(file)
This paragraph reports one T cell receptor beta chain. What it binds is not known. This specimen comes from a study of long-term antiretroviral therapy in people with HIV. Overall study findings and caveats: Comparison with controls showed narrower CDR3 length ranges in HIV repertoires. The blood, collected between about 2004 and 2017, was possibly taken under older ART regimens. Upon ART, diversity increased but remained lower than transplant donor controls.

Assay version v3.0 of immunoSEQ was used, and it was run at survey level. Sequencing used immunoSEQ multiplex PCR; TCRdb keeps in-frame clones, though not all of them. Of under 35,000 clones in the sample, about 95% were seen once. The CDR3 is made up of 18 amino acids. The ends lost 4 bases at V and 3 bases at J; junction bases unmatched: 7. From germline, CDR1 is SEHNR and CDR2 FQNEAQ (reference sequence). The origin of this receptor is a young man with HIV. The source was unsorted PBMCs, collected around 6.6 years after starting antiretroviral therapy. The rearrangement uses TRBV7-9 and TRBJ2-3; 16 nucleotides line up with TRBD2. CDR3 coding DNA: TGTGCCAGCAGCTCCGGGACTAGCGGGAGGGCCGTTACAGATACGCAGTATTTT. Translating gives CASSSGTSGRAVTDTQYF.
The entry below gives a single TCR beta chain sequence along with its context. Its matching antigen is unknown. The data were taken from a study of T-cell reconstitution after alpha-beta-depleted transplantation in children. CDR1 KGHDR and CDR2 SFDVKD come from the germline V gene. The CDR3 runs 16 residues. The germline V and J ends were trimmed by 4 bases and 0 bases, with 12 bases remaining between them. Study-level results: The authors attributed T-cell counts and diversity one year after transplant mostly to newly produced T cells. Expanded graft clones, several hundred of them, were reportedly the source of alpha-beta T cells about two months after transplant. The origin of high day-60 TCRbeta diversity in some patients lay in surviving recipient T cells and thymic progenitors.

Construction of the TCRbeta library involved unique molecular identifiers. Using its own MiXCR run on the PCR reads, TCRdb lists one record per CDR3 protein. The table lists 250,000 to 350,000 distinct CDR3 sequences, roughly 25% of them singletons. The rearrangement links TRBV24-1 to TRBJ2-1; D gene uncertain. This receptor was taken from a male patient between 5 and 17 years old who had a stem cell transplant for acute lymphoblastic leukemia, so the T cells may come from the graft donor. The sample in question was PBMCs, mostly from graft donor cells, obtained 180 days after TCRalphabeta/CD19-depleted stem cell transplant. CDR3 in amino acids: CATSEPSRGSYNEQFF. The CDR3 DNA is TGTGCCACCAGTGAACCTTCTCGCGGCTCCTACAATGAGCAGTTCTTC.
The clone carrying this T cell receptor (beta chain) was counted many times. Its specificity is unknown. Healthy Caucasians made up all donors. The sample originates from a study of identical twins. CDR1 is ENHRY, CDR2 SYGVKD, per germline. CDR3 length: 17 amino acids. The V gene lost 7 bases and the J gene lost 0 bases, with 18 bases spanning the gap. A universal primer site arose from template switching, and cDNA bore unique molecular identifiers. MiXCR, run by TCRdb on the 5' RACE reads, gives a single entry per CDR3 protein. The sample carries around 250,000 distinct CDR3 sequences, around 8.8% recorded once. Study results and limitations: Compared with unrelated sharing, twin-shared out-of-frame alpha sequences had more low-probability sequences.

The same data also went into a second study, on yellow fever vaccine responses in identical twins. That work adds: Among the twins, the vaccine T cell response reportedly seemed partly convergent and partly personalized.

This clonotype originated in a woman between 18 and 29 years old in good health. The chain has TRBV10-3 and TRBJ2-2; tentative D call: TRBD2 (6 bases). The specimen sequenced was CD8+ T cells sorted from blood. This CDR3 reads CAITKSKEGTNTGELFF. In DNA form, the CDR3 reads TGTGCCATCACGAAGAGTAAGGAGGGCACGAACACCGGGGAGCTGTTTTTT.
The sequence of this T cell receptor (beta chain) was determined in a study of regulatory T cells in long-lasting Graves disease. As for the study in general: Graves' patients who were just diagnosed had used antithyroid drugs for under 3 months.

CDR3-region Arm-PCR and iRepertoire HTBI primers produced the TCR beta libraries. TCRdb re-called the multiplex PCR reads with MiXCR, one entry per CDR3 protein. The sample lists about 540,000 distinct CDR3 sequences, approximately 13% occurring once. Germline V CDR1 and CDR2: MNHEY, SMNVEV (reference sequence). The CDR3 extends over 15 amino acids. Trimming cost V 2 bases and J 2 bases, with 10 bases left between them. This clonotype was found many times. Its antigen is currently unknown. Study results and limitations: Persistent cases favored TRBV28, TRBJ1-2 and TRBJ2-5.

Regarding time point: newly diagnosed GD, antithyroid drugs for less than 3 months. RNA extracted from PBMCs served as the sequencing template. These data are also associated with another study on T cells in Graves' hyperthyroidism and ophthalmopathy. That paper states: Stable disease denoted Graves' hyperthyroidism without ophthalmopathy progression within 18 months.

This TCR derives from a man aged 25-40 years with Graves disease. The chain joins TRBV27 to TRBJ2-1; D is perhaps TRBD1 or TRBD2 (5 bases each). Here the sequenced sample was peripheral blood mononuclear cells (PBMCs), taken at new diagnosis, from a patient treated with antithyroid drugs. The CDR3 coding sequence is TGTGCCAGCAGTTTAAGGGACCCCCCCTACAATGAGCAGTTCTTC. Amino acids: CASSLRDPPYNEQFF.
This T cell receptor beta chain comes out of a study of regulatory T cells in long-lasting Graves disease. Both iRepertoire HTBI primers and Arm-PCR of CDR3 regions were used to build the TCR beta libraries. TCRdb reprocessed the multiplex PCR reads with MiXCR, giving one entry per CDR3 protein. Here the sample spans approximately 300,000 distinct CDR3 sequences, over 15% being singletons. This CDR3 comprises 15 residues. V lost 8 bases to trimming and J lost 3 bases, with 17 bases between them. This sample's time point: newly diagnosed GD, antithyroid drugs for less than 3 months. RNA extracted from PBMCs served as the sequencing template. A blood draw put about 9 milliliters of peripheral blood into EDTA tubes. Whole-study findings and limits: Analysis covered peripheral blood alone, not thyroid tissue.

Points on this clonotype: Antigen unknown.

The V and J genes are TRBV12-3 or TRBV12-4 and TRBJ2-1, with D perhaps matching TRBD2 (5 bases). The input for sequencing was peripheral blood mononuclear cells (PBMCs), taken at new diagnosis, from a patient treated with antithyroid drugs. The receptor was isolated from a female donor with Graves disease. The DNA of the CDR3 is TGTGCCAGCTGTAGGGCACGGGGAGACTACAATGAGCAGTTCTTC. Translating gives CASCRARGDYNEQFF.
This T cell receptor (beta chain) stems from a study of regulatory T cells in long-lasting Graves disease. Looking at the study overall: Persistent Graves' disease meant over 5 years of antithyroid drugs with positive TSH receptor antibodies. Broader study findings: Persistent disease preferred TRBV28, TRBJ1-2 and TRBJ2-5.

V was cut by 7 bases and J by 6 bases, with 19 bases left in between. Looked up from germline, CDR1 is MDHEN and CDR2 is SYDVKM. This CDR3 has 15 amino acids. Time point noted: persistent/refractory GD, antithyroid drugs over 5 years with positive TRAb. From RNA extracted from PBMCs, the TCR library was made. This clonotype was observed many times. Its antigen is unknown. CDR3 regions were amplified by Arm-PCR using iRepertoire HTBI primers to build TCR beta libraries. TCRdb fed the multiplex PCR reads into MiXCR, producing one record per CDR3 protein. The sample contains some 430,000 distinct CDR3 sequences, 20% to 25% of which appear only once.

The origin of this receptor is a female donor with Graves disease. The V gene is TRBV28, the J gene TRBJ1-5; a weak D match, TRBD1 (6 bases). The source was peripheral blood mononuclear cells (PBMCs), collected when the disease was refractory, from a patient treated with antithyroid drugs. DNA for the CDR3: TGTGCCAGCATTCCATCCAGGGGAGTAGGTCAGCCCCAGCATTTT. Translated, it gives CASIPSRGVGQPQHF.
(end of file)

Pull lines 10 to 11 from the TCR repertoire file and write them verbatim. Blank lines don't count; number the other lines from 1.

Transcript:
Regarding time point: newly diagnosed GD, antithyroid drugs for less than 3 months. RNA extracted from PBMCs served as the sequencing template. These data are also associated with another study on T cells in Graves' hyperthyroidism and ophthalmopathy. That paper states: Stable disease denoted Graves' hyperthyroidism without ophthalmopathy progression within 18 months.

This TCR derives from a man aged 25-40 years with Graves disease. The chain joins TRBV27 to TRBJ2-1; D is perhaps TRBD1 or TRBD2 (5 bases each). Here the sequenced sample was peripheral blood mononuclear cells (PBMCs), taken at new diagnosis, from a patient treated with antithyroid drugs. The CDR3 coding sequence is TGTGCCAGCAGTTTAAGGGACCCCCCCTACAATGAGCAGTTCTTC. Amino acids: CASSLRDPPYNEQFF.